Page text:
Companies pay untold millions for a chance to reach the nation during the Super Bowl, America’s greatest unofficial holiday. In fact, a good portion of those watching the game find the commercials, often funny and creative and water-cooler discussion-worthy, as exciting as watching the actual football game (and there’s definitely a portion who find them even more worth watching).
Funny enough, a recent study claims that 80 percent of Super Bowl commercials are ineffective towards raising real brand awareness in consumers.
“Advertising should make people buy products or at least build purchase interest. Judged against this standard, four out of five Super Bowl XLVII commercials failed to deliver,” the report from advertising research group Communicus reads.
Regardless of the report, companies are shelling out huge bucks to get a modicum of your attention on February.
There’s going to be plenty of celebrity cameos during breaks of the game. Lawrence Fishburne is revisiting his Morpheus character from ‘The Matrix’ for Kia.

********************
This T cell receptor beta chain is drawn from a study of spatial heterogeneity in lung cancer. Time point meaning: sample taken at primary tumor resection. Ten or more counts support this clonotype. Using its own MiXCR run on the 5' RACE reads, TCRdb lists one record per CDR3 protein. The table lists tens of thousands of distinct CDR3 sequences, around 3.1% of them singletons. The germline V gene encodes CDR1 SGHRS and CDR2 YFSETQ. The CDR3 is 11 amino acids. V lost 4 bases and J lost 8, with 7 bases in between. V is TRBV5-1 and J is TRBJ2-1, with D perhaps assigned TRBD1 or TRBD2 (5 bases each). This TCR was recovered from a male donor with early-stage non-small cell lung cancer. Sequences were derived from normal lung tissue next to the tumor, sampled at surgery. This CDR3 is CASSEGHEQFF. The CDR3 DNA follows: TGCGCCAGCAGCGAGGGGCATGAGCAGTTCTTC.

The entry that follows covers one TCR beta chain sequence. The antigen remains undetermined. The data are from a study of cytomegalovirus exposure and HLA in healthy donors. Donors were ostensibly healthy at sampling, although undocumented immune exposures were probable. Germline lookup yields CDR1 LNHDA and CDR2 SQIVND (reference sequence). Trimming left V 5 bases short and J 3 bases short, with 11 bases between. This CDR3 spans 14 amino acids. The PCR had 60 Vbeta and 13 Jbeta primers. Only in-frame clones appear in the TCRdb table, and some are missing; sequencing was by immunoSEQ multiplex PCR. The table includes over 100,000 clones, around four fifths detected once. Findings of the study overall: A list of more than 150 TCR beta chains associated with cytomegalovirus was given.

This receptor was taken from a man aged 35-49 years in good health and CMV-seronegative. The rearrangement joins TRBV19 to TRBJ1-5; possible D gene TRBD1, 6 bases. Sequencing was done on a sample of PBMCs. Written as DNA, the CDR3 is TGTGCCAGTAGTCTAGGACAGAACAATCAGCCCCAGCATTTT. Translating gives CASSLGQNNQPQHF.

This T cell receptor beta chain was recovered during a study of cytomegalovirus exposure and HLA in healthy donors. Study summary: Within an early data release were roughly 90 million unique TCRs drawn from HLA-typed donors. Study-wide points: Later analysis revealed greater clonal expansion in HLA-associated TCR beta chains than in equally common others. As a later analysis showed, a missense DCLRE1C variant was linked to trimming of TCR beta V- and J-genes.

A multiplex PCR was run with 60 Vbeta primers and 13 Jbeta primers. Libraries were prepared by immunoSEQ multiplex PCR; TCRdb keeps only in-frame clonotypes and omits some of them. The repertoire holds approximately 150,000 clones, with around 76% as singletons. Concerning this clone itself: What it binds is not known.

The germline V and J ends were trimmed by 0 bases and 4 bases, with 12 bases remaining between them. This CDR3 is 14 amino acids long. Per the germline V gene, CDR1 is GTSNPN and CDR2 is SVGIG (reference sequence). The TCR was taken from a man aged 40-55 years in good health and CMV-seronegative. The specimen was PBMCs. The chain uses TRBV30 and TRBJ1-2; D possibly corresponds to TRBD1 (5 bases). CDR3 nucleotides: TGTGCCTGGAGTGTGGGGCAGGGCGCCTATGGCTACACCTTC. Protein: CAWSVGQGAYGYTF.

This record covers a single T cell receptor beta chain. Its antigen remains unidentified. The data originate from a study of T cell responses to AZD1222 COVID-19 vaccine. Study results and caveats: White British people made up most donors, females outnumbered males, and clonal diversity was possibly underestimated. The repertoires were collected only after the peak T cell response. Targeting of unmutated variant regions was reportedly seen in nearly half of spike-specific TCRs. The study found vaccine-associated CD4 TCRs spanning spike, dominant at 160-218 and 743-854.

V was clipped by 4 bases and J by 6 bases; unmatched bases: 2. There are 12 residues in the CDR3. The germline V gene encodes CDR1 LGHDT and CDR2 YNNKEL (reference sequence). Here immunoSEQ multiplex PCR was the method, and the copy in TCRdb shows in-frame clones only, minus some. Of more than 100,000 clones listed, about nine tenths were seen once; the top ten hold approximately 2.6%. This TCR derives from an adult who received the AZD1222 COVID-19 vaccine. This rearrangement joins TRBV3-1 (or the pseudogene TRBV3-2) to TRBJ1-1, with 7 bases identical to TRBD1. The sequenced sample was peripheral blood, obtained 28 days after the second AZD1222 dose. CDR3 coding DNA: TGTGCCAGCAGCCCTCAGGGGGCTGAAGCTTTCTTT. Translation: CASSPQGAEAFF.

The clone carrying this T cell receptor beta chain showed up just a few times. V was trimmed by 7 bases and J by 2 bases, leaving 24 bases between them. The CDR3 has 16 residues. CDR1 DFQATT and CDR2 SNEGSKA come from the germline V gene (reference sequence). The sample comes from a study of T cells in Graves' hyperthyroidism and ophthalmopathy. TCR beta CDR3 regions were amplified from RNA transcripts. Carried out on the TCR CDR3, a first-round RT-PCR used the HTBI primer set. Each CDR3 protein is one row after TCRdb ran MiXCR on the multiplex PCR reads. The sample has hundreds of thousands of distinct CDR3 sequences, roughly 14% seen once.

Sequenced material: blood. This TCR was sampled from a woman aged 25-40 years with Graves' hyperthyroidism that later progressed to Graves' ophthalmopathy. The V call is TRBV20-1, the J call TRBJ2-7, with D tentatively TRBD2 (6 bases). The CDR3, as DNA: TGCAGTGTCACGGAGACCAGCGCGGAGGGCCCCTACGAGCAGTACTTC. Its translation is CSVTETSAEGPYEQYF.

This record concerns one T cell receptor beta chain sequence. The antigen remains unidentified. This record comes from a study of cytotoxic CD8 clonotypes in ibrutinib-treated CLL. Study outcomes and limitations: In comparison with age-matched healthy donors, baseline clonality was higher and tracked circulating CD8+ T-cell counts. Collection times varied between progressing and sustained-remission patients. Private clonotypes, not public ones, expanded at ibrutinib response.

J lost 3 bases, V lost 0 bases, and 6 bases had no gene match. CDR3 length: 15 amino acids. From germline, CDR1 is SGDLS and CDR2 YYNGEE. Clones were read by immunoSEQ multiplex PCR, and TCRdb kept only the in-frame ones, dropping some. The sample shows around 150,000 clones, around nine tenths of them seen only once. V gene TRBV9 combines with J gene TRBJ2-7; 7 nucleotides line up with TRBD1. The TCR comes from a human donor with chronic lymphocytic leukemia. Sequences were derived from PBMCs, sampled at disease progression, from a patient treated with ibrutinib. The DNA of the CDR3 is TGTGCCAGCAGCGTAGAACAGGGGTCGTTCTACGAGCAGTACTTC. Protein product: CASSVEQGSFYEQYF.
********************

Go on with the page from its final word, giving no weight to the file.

Scarlett Johansson, hot off her voice performance as a loving operating system in ‘Her,’ will be featured in a SodaStream ad. SodaStream, a device that carbonates water for homemade soda, was turned down by CBS last year by throwing punches at corporate heavyweights Coca-Cola and Pepsi in their ad spot.
This year, they’re going with celebrity appeal. Johansson is already a vocal fan of the device and claims she gives them as gifts to friends.
Wonderful Pistachios decided to drop their spokesman Psy, who seems to be stuck as the zeitgeist of 2012. Instead they opted for funnyman Stephen Colbert to push their pistachios.
"We wanted to deepen the enthusiasm beyond the Super Bowl with talent that resonates with our target over the full year," claims Marc Seguin, Paramount Farms, the company that owns the Wonderful Pistachio brand.
Some pretty elder companies are getting in on the Super Bowl for the first time this year, including Cheerios, which has had some pretty buzz-worthy advertising in the past year. We don’t know yet what the cereal company will show, nor do we know what car company Chrysler is up to. Jaguar is also premiering their first Super Bowl ad.
Will these efforts make you want to buy a luxury vehicle, soda machine or cereal on game day? The science says probably not, but at least the results will be entertaining.
This article is part of Allvoices’ series on ad:tech, the largest, longest-running digital marketing and technology event. Check out allvoices.com/adtech for more of Allvoices’ ad:tech coverage. This series is supported by ad:tech.